October 29, 2006

From John Buell: the entitled, the dispossessed, and the marginal John Buell raises some interesting points in comments below to my post on the relation between economy and politics. Here is an excerpt from them, but the longer version is well worth reading: I think progressives should move away from a rhetoric of rich and poor and instead talk about a three tiered socio-economic class system—the entitled, the disposed, and the marginalized middle class. The dispossessed suffer not only from rigged job markets but urban development projects that uproot them and selectively harsh law enforcement through the so called drug war. Deindustrialization and outsourcing even of many middle class jobs leave many middle and working class families desperate to hang on to their standard of living and sense of identity. Meanwhile, the wealthy now view their success in the market as not merely a consequence of their skills but as a permanent entitlement, a proof of their own moral worth and they have used their economic power to shape public policy—including both appropriations, lobbying techniques, redistricting, media consolidation-- that reflects this sense of entitlement. Consumption patterns play a role in both the expression and cementing of this class structure, a reason why I think the concept of consumer tends to displace older views of citizens. Luxury consumption doesn’t merely increase expectations but also fosters new needs. Cell phones start as expensive toys, but as they spread to the upper middle class, public pay phones are eliminated in many locales and many who even hate cell phones find themselves compelled to...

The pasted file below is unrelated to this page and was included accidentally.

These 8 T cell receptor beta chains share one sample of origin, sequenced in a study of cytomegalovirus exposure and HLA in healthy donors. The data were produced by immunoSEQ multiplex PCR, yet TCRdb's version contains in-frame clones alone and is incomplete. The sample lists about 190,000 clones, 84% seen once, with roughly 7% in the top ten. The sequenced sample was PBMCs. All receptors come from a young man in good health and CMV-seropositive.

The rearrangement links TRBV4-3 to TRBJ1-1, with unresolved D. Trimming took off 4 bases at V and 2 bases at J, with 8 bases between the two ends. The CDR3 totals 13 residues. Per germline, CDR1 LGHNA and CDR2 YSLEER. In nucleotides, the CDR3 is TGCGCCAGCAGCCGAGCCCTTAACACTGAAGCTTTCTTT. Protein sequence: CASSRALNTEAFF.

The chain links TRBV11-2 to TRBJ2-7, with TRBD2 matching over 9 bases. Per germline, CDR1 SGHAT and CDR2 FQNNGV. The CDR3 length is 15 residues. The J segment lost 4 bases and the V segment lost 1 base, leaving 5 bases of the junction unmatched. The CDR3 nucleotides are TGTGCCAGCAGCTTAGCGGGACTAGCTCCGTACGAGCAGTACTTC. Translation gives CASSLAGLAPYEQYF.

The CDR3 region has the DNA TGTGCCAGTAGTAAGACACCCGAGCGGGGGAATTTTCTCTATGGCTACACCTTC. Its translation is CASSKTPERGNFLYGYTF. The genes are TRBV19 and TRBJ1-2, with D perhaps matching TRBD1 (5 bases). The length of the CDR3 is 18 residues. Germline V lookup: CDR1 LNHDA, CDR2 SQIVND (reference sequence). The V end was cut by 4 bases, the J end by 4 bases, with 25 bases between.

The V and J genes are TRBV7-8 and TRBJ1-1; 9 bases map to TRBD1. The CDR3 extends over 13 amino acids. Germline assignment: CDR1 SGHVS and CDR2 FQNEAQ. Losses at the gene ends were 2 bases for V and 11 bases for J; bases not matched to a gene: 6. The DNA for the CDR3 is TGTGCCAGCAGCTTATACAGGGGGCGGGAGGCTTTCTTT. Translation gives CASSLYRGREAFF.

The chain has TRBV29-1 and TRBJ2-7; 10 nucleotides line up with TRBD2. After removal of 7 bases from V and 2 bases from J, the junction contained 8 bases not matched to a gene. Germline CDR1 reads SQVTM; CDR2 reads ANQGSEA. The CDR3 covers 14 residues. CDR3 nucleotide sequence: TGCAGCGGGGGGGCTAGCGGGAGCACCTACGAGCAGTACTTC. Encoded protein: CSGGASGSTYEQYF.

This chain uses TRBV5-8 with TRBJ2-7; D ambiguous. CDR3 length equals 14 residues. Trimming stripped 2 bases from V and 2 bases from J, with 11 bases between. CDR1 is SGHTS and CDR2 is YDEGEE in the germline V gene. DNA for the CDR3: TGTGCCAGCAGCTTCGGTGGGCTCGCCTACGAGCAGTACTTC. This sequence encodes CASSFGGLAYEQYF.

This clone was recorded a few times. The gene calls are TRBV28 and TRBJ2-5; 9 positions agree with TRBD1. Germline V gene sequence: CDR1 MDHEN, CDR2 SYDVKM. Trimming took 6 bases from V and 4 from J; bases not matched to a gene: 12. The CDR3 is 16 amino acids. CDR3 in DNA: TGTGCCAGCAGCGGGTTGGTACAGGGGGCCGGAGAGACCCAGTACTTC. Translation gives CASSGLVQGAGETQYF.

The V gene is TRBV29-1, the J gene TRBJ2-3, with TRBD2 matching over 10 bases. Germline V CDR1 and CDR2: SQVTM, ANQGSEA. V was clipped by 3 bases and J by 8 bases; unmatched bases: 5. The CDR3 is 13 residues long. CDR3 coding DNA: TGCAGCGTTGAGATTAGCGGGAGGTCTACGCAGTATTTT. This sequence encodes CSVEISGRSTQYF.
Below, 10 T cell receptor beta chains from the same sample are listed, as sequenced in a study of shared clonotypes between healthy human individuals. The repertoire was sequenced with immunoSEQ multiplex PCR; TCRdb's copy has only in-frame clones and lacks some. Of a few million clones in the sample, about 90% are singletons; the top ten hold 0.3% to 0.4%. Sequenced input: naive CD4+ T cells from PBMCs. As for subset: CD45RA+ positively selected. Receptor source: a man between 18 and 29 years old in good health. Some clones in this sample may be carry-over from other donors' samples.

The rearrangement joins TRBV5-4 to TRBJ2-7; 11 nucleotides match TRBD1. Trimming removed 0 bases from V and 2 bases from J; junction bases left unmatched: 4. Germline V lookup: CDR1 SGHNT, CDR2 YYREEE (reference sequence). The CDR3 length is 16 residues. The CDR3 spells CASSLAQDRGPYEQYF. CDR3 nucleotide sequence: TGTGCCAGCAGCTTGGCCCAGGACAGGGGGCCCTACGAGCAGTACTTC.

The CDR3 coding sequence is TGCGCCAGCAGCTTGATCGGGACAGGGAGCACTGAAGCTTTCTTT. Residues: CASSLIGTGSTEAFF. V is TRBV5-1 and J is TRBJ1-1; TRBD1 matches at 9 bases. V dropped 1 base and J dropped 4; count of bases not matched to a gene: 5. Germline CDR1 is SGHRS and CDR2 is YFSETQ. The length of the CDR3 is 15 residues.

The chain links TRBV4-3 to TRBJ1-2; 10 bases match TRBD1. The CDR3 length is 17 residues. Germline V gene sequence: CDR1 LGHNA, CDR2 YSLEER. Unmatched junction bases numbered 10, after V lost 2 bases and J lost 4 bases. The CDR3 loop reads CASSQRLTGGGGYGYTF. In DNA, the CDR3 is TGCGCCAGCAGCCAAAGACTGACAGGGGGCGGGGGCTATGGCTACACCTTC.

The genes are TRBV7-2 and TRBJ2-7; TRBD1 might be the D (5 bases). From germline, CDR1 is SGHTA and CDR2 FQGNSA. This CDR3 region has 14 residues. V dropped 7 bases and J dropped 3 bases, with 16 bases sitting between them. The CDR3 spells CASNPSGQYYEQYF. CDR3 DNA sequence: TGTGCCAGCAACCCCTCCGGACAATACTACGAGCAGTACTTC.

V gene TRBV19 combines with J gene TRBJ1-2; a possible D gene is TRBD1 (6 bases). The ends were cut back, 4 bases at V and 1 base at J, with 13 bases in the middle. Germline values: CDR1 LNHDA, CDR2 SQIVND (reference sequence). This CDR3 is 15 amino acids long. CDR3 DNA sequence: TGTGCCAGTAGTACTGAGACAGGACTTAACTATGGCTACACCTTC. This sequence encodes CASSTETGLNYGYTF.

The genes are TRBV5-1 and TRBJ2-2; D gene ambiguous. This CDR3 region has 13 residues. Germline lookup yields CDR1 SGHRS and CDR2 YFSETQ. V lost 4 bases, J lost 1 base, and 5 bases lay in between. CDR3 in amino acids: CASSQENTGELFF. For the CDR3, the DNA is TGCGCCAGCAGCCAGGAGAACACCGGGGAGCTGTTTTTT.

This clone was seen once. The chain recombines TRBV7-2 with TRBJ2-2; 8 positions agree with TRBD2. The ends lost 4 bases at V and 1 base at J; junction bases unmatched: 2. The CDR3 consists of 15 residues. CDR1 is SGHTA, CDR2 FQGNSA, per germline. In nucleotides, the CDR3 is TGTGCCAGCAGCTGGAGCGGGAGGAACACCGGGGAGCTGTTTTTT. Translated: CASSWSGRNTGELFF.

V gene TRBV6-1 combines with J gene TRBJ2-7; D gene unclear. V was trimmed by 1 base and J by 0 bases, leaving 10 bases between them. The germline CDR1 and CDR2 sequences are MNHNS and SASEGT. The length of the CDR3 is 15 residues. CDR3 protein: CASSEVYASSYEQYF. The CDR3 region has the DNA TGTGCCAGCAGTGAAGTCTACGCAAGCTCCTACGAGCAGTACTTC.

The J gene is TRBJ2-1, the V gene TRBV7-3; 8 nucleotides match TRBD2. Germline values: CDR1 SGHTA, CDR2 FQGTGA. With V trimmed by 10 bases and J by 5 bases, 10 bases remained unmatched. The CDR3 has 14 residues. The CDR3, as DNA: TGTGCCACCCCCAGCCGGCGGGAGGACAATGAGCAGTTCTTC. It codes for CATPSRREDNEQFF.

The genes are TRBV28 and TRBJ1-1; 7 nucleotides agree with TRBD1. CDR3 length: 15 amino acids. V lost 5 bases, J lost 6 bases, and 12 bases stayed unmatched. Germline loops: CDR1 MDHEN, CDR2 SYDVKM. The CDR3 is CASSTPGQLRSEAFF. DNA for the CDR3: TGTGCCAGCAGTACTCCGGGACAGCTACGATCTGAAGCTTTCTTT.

Jodi Dean

Jodi Dean is a political theorist.

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